Thursday, January 19, 2006

Language Lessons

In anticipation of our upcoming trip to Paris, Peter bought a pile of audiobooks in e-format from Audible.com. Today, I started my very own language immersion program, courtesy of those audiobooks and my I-Pod Shuffle.

This immersion program is pushing the poor Shuffle to the bounds of its usefulness. Since the audiobook is just one giant file, it’s difficult to go back and relisten to portions of the dialogue. It would have been nicer to have each chapter or section as a separate track so I could move more easily between them. Even then, the lack of a display would make it a bit of pot luck.

It doesn’t matter too much to me. I’m only using this to get my ears accustomed to the language and to get my brain familiar with the most pressing phrases: excuse me; do you speak English; and where are the bathrooms? Peter studied French in school so he can do the heavy linguistic lifting on this trip. I just want to be able to not embarrass myself.

So, it’s pretty much learning by osmosis for me. I just let the words percolate along as a background process in my brain. The first book I listened to this morning - In-Flight French - began with these instructions: “Best of all, since there’s no reading or writing required, you can just sit back and learn.” Because, you know, reading and writing are SUCH an impediment to learning.

I find these books equal parts soothing and amusing. I like the idea of learning enough to get around independently. I like when I can magically come up with the right words during the reviews. I like the way the books prepare you for any situation while trying not to make you anxious about it.

“Now, you’ll never need to say any of this, but it’s good to keep the following phrases handy:”

  • I’ve been robbed!

  • I can’t find my husband.

  • I can’t find my child.

  • I feel nauseous.

  • I threw up.

  • I want a lawyer



The second book, Fodor’s French for Traveler’s, starts with Lesson One: Approaching People. That made me laugh as I imagined the reasonable-voiced instructor saying things like “Move slowly and carefully. It is important not to alarm the French. Slow, confident movements will gain their trust. Do not make eye contact unless invited to do so.”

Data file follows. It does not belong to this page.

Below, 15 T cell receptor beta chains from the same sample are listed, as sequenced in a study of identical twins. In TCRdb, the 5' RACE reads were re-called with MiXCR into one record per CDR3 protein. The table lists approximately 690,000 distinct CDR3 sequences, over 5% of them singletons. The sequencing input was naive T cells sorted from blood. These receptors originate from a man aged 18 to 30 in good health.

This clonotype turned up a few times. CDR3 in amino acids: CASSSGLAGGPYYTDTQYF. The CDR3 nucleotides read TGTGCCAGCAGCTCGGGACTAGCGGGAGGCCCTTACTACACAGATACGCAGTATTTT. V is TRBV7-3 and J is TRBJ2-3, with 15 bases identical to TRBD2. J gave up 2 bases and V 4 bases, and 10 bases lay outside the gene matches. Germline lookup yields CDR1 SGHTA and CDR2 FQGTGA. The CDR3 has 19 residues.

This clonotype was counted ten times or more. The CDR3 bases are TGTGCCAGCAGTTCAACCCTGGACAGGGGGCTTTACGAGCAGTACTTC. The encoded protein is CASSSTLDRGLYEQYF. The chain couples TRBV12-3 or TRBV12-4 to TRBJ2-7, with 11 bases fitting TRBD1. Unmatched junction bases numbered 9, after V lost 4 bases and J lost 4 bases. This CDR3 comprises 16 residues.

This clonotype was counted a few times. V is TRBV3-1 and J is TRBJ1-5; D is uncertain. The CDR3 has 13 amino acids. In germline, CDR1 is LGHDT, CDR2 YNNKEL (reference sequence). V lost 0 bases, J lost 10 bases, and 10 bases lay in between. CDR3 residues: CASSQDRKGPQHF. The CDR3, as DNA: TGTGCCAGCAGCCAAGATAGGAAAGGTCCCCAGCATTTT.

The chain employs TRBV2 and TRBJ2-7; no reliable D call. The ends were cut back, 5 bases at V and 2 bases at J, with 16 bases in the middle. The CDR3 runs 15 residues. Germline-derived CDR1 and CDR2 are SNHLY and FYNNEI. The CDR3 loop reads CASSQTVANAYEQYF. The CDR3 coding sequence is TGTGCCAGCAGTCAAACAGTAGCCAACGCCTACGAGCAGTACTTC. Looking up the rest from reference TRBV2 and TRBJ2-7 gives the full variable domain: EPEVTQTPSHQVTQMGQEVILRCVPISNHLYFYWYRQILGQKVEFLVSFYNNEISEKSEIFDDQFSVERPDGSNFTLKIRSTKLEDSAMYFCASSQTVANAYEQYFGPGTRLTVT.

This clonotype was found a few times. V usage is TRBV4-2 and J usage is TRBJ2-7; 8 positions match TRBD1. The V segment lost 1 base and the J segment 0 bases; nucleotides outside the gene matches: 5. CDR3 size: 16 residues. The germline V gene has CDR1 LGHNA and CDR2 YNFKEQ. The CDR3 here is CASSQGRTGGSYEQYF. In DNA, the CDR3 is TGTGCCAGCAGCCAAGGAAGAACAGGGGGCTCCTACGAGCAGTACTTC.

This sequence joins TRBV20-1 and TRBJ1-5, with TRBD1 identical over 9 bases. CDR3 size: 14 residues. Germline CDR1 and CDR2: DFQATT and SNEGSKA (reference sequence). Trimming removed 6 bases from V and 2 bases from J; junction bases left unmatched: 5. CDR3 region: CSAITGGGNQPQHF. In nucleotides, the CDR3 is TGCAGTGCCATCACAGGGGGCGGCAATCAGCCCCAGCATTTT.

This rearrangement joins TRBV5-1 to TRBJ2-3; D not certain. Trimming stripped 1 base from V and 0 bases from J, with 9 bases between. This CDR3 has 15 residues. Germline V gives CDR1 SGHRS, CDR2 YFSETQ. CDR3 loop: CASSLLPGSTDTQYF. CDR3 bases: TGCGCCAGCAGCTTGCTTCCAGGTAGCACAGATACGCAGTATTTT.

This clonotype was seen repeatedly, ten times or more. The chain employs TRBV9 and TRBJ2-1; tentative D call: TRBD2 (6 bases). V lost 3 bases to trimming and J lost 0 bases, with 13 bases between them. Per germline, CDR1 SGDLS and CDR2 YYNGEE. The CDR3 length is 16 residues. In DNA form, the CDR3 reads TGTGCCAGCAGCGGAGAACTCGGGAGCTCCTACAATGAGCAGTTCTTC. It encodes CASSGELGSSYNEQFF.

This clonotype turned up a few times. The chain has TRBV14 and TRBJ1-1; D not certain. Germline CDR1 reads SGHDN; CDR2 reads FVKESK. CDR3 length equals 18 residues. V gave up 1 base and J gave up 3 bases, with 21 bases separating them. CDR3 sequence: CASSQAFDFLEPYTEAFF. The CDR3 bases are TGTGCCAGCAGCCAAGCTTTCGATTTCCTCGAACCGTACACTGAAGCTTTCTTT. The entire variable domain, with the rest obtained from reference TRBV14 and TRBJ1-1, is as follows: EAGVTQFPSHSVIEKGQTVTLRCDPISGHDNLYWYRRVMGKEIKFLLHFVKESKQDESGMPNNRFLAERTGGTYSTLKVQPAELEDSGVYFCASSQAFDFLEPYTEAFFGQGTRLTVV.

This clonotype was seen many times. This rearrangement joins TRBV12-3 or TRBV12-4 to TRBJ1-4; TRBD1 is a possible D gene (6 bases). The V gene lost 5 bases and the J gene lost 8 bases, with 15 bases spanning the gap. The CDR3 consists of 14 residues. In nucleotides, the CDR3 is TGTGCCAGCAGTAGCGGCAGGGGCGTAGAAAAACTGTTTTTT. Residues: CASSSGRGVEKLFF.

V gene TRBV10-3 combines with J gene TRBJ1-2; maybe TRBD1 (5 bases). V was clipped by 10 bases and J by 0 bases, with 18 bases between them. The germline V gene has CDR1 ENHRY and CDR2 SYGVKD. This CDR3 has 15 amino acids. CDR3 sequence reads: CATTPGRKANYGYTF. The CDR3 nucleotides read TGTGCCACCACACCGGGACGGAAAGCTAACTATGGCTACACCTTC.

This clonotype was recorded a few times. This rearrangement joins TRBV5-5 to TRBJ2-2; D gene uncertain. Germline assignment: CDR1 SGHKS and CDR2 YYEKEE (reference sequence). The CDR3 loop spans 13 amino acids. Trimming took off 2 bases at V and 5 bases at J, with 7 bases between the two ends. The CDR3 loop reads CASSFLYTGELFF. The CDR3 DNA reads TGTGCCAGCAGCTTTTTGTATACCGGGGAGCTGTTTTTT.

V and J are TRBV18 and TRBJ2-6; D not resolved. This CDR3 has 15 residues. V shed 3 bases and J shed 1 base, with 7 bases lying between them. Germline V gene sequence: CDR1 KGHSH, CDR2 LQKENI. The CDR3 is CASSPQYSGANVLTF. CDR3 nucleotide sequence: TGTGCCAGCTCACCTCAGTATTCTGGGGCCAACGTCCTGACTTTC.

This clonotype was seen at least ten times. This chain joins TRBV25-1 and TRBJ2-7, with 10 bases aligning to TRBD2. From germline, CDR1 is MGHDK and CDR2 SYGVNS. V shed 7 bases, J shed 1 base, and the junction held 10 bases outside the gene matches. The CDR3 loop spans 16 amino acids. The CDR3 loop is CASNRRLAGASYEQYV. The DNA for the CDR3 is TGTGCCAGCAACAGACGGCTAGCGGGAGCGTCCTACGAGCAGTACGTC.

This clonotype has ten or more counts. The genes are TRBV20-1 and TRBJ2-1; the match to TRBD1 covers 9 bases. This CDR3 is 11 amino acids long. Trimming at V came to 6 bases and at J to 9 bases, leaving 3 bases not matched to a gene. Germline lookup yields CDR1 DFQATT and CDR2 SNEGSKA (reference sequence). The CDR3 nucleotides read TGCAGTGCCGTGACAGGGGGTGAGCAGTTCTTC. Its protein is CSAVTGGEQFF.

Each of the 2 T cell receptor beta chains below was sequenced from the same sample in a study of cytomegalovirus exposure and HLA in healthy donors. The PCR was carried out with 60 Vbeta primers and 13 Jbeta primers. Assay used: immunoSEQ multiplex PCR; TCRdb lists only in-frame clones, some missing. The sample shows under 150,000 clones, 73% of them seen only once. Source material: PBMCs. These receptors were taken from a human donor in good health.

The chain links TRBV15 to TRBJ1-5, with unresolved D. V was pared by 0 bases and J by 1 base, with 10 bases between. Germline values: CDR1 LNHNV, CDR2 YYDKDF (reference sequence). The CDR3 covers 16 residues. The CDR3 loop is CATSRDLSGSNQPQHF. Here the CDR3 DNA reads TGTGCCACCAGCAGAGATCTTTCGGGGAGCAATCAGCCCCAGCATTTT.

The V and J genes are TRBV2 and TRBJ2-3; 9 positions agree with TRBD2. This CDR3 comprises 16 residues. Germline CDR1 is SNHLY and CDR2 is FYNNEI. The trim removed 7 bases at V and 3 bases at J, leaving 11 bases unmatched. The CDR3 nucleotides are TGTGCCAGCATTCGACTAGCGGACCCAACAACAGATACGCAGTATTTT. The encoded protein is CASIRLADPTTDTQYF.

The third book, A Spymaster’s Secrets to Learning Language, has been a disappointment so far. Now, I only just started it, but first of all, the guy who wrote the book also reads it and he doesn’t sound like he’d give James Bond much of a run for his money. He sounds like a weedy middle-manager or accountant.

The other thing that annoys me is that he’s spent a good 15 minutes telling me how great his methods are and how he’s going to help me learn languages so much more quickly by changing the way I think about them. Um, great, so teach me already. Less marketing more teaching, buddy. I’ve already bought the damn book, you don’t have to sell it to me again.

I think I might skip the spymaster and just go back to the actual French books. I don’t really know if I’m learning anything, but when the review lady says “Where is the exit?” and I immediately think “Ou est le sortee?” it makes me pretty sure that I’m on the right path.


PS - I will send a post card from Paris to the first person not related to me who can tell me which movie the title of this post comes from. (I've give you a hint - it's a piece of dialog, a recurring joke, in an 80s movie.)

6 Comments:

At 19 January 2006 at 22:16, Blogger Lyss said...

How slow are forgieners supposed to omve? And what aboutall of those walking tours?

 
At 20 January 2006 at 02:38, Blogger Arbusto said...

I cannot figure out where that quote came from. I'm going to guess either "summer school" or "Better Off Dead."

Why would you need to know "I just threw up" in another language. Wouldn't it be self-evident?

 
At 20 January 2006 at 13:07, Blogger Radio Free Newport said...

I think I'd need to learn:

"Hey Frenchy, where can a brotha find a well-poured pint o' Guinness?"

"Does your bar carry ESPN?"

"For god sake, shut the fuck up -- I had nothing to do with the war in Iraq."

 
At 23 January 2006 at 01:28, Blogger Career Guy said...

Too late now, probably, but remember Aunt Laurie is a French teacher.

 
At 23 January 2006 at 06:12, Blogger -Ann said...

Lyss - I think they let you move regular speed, as long as you're not approaching anyone who is skittish.

Arbusto - You are the big winner. It was "Better Off Dead." Please send me your address via email. (Before Tuesday night if you want to the post mark to be in French. :))

Dave - Let me know when you go to France so I can follow along and watch the mayhem.

Dad - I know. AL gave me a few recommendations on restaurants.

 
At 23 January 2006 at 08:35, Blogger Jack's Shack said...

Sounds like fun.

 

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